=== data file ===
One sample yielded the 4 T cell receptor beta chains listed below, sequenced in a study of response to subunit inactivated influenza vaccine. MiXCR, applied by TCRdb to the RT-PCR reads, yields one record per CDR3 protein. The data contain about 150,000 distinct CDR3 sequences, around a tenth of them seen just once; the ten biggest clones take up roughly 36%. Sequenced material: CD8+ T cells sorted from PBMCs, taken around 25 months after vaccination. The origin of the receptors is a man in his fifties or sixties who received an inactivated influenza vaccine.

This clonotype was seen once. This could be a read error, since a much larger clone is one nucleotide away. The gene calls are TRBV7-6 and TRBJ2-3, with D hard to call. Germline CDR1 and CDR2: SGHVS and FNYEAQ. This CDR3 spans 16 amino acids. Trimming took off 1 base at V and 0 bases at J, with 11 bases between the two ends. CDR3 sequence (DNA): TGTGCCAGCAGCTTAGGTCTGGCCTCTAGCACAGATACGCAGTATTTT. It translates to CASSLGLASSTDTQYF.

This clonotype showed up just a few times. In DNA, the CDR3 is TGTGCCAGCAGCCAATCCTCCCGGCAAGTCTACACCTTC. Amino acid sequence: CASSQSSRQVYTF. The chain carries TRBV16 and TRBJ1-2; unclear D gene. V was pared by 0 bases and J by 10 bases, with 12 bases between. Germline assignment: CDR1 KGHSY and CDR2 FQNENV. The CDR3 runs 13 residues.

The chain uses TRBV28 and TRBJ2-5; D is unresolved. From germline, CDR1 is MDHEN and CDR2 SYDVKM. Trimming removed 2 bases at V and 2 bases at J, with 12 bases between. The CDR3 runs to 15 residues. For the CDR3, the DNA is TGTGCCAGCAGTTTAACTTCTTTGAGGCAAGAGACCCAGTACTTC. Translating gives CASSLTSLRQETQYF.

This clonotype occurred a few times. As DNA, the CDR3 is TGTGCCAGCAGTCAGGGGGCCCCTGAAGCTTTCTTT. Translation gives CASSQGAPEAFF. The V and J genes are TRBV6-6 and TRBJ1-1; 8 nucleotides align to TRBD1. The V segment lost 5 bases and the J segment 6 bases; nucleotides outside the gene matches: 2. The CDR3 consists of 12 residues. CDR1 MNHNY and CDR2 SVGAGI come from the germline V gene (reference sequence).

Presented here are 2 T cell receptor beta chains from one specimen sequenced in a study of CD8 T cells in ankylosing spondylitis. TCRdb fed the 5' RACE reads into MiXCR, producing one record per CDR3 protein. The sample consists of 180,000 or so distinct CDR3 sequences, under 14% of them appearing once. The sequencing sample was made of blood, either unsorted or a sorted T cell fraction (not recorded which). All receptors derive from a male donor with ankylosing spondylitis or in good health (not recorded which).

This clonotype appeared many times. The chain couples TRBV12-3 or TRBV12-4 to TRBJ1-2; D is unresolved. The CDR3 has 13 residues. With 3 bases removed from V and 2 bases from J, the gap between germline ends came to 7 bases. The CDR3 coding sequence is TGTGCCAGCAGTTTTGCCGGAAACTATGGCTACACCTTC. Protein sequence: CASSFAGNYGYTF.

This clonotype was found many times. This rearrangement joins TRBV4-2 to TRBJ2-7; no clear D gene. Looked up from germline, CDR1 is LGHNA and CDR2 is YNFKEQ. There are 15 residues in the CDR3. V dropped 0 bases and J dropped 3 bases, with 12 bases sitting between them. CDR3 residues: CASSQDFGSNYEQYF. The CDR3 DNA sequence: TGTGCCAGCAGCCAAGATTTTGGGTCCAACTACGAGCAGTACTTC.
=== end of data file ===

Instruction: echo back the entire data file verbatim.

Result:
One sample yielded the 4 T cell receptor beta chains listed below, sequenced in a study of response to subunit inactivated influenza vaccine. MiXCR, applied by TCRdb to the RT-PCR reads, yields one record per CDR3 protein. The data contain about 150,000 distinct CDR3 sequences, around a tenth of them seen just once; the ten biggest clones take up roughly 36%. Sequenced material: CD8+ T cells sorted from PBMCs, taken around 25 months after vaccination. The origin of the receptors is a man in his fifties or sixties who received an inactivated influenza vaccine.

This clonotype was seen once. This could be a read error, since a much larger clone is one nucleotide away. The gene calls are TRBV7-6 and TRBJ2-3, with D hard to call. Germline CDR1 and CDR2: SGHVS and FNYEAQ. This CDR3 spans 16 amino acids. Trimming took off 1 base at V and 0 bases at J, with 11 bases between the two ends. CDR3 sequence (DNA): TGTGCCAGCAGCTTAGGTCTGGCCTCTAGCACAGATACGCAGTATTTT. It translates to CASSLGLASSTDTQYF.

This clonotype showed up just a few times. In DNA, the CDR3 is TGTGCCAGCAGCCAATCCTCCCGGCAAGTCTACACCTTC. Amino acid sequence: CASSQSSRQVYTF. The chain carries TRBV16 and TRBJ1-2; unclear D gene. V was pared by 0 bases and J by 10 bases, with 12 bases between. Germline assignment: CDR1 KGHSY and CDR2 FQNENV. The CDR3 runs 13 residues.

The chain uses TRBV28 and TRBJ2-5; D is unresolved. From germline, CDR1 is MDHEN and CDR2 SYDVKM. Trimming removed 2 bases at V and 2 bases at J, with 12 bases between. The CDR3 runs to 15 residues. For the CDR3, the DNA is TGTGCCAGCAGTTTAACTTCTTTGAGGCAAGAGACCCAGTACTTC. Translating gives CASSLTSLRQETQYF.

This clonotype occurred a few times. As DNA, the CDR3 is TGTGCCAGCAGTCAGGGGGCCCCTGAAGCTTTCTTT. Translation gives CASSQGAPEAFF. The V and J genes are TRBV6-6 and TRBJ1-1; 8 nucleotides align to TRBD1. The V segment lost 5 bases and the J segment 6 bases; nucleotides outside the gene matches: 2. The CDR3 consists of 12 residues. CDR1 MNHNY and CDR2 SVGAGI come from the germline V gene (reference sequence).

Presented here are 2 T cell receptor beta chains from one specimen sequenced in a study of CD8 T cells in ankylosing spondylitis. TCRdb fed the 5' RACE reads into MiXCR, producing one record per CDR3 protein. The sample consists of 180,000 or so distinct CDR3 sequences, under 14% of them appearing once. The sequencing sample was made of blood, either unsorted or a sorted T cell fraction (not recorded which). All receptors derive from a male donor with ankylosing spondylitis or in good health (not recorded which).

This clonotype appeared many times. The chain couples TRBV12-3 or TRBV12-4 to TRBJ1-2; D is unresolved. The CDR3 has 13 residues. With 3 bases removed from V and 2 bases from J, the gap between germline ends came to 7 bases. The CDR3 coding sequence is TGTGCCAGCAGTTTTGCCGGAAACTATGGCTACACCTTC. Protein sequence: CASSFAGNYGYTF.

This clonotype was found many times. This rearrangement joins TRBV4-2 to TRBJ2-7; no clear D gene. Looked up from germline, CDR1 is LGHNA and CDR2 is YNFKEQ. There are 15 residues in the CDR3. V dropped 0 bases and J dropped 3 bases, with 12 bases sitting between them. CDR3 residues: CASSQDFGSNYEQYF. The CDR3 DNA sequence: TGTGCCAGCAGCCAAGATTTTGGGTCCAACTACGAGCAGTACTTC.